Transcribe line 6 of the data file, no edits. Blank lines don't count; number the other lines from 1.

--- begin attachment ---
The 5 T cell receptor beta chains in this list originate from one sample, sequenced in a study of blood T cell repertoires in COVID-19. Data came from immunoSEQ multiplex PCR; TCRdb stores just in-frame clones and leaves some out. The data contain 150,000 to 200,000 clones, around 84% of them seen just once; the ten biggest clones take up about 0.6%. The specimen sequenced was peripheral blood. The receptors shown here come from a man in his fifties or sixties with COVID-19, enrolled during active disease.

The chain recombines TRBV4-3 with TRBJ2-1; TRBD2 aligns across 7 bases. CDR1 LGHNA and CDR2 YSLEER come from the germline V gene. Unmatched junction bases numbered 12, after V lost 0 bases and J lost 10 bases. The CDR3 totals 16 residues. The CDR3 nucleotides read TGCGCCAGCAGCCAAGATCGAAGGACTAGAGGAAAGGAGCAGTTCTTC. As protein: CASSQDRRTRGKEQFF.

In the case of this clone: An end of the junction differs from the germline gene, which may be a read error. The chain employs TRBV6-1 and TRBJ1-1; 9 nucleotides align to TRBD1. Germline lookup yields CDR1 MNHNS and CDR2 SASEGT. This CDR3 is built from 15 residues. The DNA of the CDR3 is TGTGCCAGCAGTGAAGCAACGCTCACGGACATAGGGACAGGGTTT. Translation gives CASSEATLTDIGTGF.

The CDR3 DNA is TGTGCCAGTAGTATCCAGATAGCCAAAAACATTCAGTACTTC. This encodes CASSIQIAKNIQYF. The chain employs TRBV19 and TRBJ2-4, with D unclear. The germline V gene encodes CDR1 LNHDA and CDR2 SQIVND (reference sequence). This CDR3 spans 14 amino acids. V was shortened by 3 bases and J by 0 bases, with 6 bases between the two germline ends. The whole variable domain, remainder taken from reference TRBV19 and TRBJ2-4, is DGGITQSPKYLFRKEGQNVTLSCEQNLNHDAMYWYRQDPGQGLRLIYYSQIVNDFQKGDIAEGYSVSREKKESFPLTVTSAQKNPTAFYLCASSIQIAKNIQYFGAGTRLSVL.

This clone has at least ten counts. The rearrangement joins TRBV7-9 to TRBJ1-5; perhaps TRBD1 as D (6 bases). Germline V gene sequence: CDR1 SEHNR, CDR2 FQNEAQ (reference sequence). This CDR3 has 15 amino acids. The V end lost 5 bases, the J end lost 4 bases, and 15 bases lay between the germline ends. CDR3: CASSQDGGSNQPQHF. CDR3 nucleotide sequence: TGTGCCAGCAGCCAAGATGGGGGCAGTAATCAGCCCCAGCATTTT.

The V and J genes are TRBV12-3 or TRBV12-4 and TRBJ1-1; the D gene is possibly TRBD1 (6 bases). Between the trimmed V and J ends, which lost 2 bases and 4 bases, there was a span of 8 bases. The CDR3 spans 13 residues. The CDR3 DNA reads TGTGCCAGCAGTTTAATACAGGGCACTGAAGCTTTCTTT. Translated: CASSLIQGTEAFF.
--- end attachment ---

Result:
The V and J genes are TRBV12-3 or TRBV12-4 and TRBJ1-1; the D gene is possibly TRBD1 (6 bases). Between the trimmed V and J ends, which lost 2 bases and 4 bases, there was a span of 8 bases. The CDR3 spans 13 residues. The CDR3 DNA reads TGTGCCAGCAGTTTAATACAGGGCACTGAAGCTTTCTTT. Translated: CASSLIQGTEAFF.